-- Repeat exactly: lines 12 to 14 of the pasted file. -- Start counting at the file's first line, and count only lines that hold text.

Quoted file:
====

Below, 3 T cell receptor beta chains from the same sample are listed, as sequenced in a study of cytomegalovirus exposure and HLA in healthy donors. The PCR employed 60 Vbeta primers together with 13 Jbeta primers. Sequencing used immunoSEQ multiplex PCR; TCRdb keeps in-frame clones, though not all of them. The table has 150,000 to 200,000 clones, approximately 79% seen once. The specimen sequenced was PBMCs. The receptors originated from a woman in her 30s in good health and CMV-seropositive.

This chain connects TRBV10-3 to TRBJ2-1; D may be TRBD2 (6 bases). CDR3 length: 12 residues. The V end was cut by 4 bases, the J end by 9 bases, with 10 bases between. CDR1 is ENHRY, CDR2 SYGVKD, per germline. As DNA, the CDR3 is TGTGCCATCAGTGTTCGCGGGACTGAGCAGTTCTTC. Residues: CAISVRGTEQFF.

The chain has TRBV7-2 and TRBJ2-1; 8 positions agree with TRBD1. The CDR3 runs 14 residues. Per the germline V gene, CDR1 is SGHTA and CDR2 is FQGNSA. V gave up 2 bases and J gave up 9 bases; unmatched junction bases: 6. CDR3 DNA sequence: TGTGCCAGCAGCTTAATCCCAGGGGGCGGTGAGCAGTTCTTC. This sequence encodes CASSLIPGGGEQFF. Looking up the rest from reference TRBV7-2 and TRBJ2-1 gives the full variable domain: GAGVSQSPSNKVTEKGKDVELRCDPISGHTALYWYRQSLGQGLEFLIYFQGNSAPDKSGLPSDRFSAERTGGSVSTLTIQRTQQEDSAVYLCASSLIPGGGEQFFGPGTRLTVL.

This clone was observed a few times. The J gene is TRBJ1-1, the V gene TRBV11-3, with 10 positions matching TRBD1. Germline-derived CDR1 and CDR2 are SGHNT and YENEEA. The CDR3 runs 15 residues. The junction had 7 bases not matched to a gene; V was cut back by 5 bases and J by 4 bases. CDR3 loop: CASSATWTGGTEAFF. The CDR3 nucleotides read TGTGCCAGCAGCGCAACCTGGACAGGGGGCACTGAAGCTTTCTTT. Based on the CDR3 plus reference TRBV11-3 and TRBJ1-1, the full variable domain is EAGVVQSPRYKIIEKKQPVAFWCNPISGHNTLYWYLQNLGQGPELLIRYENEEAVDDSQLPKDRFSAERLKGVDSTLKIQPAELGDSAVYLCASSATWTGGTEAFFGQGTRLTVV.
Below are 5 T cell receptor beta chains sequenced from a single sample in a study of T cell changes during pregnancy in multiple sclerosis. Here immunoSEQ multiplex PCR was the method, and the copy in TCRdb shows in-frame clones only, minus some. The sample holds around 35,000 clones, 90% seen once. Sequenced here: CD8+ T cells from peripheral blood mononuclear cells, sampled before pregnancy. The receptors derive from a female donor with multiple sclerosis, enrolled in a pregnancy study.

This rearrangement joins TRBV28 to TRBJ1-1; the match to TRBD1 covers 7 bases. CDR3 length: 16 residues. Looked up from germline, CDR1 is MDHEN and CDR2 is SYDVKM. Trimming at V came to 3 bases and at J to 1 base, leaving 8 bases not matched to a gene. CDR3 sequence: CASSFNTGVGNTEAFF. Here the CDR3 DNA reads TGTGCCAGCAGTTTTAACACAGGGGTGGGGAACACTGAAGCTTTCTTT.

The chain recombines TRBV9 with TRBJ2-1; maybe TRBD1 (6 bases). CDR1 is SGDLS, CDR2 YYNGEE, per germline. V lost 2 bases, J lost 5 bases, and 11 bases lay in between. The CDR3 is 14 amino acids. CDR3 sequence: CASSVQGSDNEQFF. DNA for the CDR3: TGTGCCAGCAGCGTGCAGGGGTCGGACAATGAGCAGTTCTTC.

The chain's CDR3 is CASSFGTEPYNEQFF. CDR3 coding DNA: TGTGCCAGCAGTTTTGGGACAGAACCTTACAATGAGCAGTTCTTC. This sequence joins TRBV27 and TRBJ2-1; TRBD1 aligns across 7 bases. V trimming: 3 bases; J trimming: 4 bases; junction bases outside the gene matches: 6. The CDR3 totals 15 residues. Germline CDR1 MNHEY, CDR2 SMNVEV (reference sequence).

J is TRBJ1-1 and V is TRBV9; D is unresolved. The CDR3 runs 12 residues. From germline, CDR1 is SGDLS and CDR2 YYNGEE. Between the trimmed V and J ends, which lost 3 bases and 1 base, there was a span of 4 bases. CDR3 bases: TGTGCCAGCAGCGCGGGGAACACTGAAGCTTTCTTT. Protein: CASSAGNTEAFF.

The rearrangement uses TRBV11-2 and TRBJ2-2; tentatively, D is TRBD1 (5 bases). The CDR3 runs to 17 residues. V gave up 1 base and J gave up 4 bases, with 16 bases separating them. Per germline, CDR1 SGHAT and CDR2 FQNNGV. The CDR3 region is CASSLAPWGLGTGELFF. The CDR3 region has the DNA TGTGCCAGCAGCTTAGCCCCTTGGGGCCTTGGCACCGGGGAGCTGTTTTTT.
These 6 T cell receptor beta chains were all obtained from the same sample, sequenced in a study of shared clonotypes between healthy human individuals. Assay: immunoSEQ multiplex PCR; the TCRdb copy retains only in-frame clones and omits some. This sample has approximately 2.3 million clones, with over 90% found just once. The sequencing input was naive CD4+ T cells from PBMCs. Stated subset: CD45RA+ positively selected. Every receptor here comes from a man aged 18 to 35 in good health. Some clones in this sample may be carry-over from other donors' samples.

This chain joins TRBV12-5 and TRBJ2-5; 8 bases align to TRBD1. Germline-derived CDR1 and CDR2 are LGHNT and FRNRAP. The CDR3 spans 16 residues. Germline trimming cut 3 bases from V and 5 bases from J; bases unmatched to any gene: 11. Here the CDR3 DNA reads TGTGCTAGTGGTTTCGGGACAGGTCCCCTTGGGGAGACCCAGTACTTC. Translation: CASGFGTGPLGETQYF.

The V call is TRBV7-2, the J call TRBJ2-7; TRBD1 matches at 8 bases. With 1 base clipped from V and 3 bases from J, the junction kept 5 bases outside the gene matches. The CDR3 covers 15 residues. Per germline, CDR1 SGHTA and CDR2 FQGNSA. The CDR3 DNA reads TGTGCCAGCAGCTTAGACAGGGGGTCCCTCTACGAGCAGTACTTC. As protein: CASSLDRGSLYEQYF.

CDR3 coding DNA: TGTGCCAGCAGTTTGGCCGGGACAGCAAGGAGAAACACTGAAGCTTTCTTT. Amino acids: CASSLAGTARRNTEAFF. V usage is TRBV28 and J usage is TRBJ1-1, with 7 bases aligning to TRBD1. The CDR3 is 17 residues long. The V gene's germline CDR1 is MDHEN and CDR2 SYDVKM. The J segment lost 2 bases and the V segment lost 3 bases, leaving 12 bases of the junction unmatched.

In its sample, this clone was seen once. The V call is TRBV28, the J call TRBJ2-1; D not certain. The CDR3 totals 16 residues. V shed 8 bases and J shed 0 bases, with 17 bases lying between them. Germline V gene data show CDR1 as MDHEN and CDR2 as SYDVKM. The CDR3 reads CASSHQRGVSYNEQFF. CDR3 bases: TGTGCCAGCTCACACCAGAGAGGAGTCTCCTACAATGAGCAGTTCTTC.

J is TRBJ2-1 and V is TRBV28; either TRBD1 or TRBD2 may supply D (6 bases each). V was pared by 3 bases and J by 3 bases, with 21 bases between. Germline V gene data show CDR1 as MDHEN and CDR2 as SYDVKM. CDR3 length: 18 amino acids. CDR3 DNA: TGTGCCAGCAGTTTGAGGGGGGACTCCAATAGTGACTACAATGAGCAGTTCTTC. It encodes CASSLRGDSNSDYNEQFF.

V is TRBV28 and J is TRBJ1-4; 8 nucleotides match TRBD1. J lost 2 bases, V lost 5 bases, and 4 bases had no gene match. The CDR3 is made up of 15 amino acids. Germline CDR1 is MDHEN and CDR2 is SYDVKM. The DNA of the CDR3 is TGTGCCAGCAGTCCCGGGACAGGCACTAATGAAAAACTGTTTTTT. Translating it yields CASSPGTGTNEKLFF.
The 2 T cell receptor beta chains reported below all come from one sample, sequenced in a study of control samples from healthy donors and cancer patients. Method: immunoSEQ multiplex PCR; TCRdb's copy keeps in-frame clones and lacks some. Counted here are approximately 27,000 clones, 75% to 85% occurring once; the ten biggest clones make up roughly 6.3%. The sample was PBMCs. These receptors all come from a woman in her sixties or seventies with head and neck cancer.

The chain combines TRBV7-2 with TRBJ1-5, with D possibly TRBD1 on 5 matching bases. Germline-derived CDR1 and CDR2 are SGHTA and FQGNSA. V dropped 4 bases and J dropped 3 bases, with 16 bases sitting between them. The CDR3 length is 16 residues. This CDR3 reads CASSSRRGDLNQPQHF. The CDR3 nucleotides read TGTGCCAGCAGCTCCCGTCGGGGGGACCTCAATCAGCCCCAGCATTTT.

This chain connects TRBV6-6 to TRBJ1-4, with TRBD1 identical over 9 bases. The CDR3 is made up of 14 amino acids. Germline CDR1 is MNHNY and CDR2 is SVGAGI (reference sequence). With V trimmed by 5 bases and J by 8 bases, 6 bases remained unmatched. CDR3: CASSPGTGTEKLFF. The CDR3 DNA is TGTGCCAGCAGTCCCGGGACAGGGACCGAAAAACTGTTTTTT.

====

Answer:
This chain joins TRBV12-5 and TRBJ2-5; 8 bases align to TRBD1. Germline-derived CDR1 and CDR2 are LGHNT and FRNRAP. The CDR3 spans 16 residues. Germline trimming cut 3 bases from V and 5 bases from J; bases unmatched to any gene: 11. Here the CDR3 DNA reads TGTGCTAGTGGTTTCGGGACAGGTCCCCTTGGGGAGACCCAGTACTTC. Translation: CASGFGTGPLGETQYF.

The V call is TRBV7-2, the J call TRBJ2-7; TRBD1 matches at 8 bases. With 1 base clipped from V and 3 bases from J, the junction kept 5 bases outside the gene matches. The CDR3 covers 15 residues. Per germline, CDR1 SGHTA and CDR2 FQGNSA. The CDR3 DNA reads TGTGCCAGCAGCTTAGACAGGGGGTCCCTCTACGAGCAGTACTTC. As protein: CASSLDRGSLYEQYF.

CDR3 coding DNA: TGTGCCAGCAGTTTGGCCGGGACAGCAAGGAGAAACACTGAAGCTTTCTTT. Amino acids: CASSLAGTARRNTEAFF. V usage is TRBV28 and J usage is TRBJ1-1, with 7 bases aligning to TRBD1. The CDR3 is 17 residues long. The V gene's germline CDR1 is MDHEN and CDR2 SYDVKM. The J segment lost 2 bases and the V segment lost 3 bases, leaving 12 bases of the junction unmatched.